As Peoria Magazine greets the new year with another timely theme of “Health & Wellness,” I’d like to commend its growing importance and substantive quality. In addition, as they launch their 31st year of business in 2020, I am reminded that this will be my 21st year in Peoria city government. I’ve witnessed many peaks and valleys since first being elected as an at-large council member in 1999, but the constant has been doing what’s best for our great citizens. With this in mind, I’d like to discuss how city government plays a central role in our region’s overall health and wellness.
Quality City Services
Peoria and its neighboring communities are among the finest in the nation with top-quality healthcare providers and related educational and employment opportunities. With regard to the City of Peoria, I’m referring to our unconditional, 24/7/365 provision of police, fire protection and emergency communications services. This includes the services of the Public Works Department as well—especially when severe weather conditions threaten safe transit to hospitals or other healthcare providers, or when Illinois River flooding forces businesses to close.
Based on my experience and in conversations with mayors around the country, a city’s reputation as a place to invest, work, live, study and access essential healthcare services ultimately rests on the quality of fire, police, emergency communications and infrastructure support services. Anyone following the Peoria City Council’s budget deliberations knows these items constitute the dominant portions of our budget. That is why it is no small accomplishment to develop, debate and approve a balanced budget that sustains and strengthens these essential responsibilities of city government.
The budgeting process which concluded last November did include some modest additional fees. And just like every other property owner in Peoria, my colleagues on the City Council and I will pay these additional fees. With property values plateauing and in some cases declining—coupled with increased expenditures largely driven by the public safety employee pension crisis—it is essential we approve a budget plan that preserves our financial health and related credit standing.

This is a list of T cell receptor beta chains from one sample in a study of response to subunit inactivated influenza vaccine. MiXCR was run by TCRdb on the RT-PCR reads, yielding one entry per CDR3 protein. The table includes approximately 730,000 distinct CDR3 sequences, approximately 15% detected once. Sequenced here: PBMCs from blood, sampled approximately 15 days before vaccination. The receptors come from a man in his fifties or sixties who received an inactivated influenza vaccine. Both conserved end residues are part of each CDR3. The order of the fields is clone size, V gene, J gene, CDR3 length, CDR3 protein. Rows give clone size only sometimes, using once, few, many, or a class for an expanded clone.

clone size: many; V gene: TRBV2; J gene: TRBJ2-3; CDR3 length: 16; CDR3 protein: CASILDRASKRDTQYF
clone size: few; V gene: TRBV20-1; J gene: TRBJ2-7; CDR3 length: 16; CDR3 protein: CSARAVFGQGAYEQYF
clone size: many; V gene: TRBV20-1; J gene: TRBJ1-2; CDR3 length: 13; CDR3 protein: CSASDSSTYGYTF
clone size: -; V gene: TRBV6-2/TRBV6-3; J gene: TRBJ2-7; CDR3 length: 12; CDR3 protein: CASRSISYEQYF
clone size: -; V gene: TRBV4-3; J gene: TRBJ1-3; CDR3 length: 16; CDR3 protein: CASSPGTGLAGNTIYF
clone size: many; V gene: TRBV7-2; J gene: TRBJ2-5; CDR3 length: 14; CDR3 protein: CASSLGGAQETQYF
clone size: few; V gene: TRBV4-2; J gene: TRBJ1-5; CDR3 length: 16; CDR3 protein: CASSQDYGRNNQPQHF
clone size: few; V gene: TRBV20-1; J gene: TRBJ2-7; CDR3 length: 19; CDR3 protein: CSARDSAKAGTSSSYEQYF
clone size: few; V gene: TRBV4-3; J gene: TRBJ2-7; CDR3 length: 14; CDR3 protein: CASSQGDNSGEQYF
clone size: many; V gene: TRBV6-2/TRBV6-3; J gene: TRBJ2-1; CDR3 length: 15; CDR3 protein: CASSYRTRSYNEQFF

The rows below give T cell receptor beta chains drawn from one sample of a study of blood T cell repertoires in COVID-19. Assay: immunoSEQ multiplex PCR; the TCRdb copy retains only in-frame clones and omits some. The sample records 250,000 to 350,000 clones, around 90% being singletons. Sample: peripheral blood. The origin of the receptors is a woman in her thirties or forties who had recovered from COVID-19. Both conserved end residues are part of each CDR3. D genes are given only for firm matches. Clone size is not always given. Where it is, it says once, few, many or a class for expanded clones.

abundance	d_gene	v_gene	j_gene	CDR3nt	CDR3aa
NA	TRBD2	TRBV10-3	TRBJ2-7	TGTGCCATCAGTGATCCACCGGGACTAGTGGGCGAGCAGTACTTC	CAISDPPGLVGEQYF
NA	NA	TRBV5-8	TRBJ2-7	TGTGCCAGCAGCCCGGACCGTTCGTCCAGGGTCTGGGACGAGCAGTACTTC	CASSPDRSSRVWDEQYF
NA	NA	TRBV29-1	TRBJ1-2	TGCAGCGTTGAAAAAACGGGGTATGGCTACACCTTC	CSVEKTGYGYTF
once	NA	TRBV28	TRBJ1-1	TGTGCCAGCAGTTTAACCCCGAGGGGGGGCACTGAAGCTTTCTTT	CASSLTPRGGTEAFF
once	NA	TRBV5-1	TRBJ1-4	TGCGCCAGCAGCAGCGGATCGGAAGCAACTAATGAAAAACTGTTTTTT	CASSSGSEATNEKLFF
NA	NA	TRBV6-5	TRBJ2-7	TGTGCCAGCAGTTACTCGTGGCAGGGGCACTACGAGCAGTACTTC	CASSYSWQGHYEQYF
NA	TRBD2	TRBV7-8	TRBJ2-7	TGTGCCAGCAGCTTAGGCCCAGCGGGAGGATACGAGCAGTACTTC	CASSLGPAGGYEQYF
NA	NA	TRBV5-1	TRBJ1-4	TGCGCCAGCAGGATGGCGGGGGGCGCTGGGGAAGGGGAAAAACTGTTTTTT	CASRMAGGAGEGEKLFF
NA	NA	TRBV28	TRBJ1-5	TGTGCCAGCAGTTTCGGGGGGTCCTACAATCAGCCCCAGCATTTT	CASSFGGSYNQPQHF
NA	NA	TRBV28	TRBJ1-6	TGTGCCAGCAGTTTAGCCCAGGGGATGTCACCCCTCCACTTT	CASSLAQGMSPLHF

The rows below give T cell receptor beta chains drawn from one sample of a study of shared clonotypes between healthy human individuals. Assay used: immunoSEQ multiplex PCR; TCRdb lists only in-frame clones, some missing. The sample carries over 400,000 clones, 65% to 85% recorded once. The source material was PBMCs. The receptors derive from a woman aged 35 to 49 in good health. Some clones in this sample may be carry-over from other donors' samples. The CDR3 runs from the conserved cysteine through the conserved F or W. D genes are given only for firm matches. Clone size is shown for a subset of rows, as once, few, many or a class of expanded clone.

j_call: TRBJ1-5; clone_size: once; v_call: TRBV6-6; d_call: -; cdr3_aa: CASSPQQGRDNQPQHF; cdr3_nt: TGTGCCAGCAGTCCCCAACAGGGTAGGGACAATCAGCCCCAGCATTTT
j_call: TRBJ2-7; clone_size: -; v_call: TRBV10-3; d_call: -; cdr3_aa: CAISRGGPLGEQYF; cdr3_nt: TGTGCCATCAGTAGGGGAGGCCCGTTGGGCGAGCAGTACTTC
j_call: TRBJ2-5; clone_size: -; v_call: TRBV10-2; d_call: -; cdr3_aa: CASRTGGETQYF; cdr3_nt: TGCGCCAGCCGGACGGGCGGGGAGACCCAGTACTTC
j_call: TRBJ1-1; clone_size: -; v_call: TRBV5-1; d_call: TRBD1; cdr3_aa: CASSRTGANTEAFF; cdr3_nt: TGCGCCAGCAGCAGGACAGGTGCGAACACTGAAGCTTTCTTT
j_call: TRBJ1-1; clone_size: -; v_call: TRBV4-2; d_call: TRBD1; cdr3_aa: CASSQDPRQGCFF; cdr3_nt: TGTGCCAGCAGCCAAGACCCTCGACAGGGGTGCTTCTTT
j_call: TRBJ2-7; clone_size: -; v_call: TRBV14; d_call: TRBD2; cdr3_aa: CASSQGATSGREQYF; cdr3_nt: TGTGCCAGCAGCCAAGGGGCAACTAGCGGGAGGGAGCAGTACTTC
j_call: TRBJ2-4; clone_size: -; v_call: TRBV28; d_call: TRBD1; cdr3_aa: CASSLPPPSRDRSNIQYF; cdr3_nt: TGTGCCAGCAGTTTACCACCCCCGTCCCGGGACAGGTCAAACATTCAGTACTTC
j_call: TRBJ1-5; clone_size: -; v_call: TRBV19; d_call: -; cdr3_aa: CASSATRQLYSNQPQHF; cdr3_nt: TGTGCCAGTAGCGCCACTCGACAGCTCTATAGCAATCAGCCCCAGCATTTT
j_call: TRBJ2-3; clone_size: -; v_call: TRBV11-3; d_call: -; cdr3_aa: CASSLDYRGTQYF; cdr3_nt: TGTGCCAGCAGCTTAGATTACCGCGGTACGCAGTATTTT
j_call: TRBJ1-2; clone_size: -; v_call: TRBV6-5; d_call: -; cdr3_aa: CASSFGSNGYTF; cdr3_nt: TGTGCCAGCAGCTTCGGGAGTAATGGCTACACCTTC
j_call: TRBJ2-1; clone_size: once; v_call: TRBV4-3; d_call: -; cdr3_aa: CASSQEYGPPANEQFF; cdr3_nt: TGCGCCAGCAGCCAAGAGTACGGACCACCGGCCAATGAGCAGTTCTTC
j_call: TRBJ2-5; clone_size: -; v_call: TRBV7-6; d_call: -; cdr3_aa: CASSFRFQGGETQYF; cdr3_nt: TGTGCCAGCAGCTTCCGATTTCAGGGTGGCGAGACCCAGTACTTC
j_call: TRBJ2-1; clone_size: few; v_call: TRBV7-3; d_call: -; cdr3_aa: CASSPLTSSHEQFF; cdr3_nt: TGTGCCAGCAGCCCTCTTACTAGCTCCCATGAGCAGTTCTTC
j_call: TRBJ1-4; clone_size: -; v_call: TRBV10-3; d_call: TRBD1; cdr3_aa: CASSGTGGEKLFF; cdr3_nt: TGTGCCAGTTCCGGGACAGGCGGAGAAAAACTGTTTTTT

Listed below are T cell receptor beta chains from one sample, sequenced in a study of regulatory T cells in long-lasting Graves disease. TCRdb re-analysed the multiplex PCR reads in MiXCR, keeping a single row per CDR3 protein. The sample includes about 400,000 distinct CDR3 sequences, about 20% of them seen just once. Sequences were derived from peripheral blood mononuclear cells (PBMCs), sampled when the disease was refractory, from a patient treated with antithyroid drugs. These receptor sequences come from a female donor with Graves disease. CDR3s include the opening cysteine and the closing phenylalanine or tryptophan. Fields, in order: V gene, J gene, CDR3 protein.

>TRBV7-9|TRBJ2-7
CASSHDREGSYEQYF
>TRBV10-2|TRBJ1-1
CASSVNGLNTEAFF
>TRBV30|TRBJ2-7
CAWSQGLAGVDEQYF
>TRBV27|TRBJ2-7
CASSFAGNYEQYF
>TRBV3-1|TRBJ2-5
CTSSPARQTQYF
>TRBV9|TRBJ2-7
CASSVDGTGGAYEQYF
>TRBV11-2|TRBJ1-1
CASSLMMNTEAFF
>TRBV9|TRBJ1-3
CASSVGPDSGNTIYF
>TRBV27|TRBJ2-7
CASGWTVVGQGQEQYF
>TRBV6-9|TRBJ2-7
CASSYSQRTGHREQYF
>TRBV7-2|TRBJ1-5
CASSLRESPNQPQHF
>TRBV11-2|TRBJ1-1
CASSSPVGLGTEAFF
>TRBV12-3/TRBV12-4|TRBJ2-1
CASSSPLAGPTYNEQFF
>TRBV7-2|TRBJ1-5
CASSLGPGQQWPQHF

Boosting Economic Health
Here’s the good news: many organizations, employers and individuals are working hard—and successfully—to strengthen our economic base and pursue robust economic development. The energetic and visionary work of the Greater Peoria Economic Development Council, for example, is especially noteworthy. This is why CEO Chris Setti and his team were recently recognized as Community Partner of the Year by the Turner Center for Entrepreneurship at Bradley University.
Another sterling partnership with public and private entities was announced in November with the launch of the Peoria Innovation Hub. Along with the support of Governor Pritzker, Rep. Ryan Spain and other state legislators, the Innovation Hub includes partnerships with Illinois Central College, OSF HealthCare and the University of Illinois, as well as innovative private enterprises like AutonomouStuff. Located on Adams Street across from the new OSF HealthCare headquarters now under construction, this initiative will propel an additional renaissance of the central downtown core.
We are blessed to have the visionary leadership and community loyalty of the Sisters of St. Francis and their team. This represents Peoria’s “health and wellness” on a big scale! And I’d be remiss if I didn’t mention some of the other entrepreneurs and organizations contributing to Peoria’s economic development, including Christine and Leland Deerhing’s Bump Boxes, Denise Moore’s leadership of the Minority Business Development Center, and many others.
Advancing Out Mutual Interests
The health and wellness of Peoria have many dimensions. Physical, mental and emotional health are a huge part of the equation, but they are only successful in a stable environment characterized by social, educational, economic and cultural wellness. By providing responsible, accessible, high-quality and transparent local governance, the City of Peoria will continue to do its best to advance all of our mutual interests in a thriving and healthy community.
2020 will certainly have many challenges—but it also affords many opportunities to improve our community’s quality of life. I approach the new year with enthusiasm and look forward to your continuing support and dedication to be the very best we can be. PM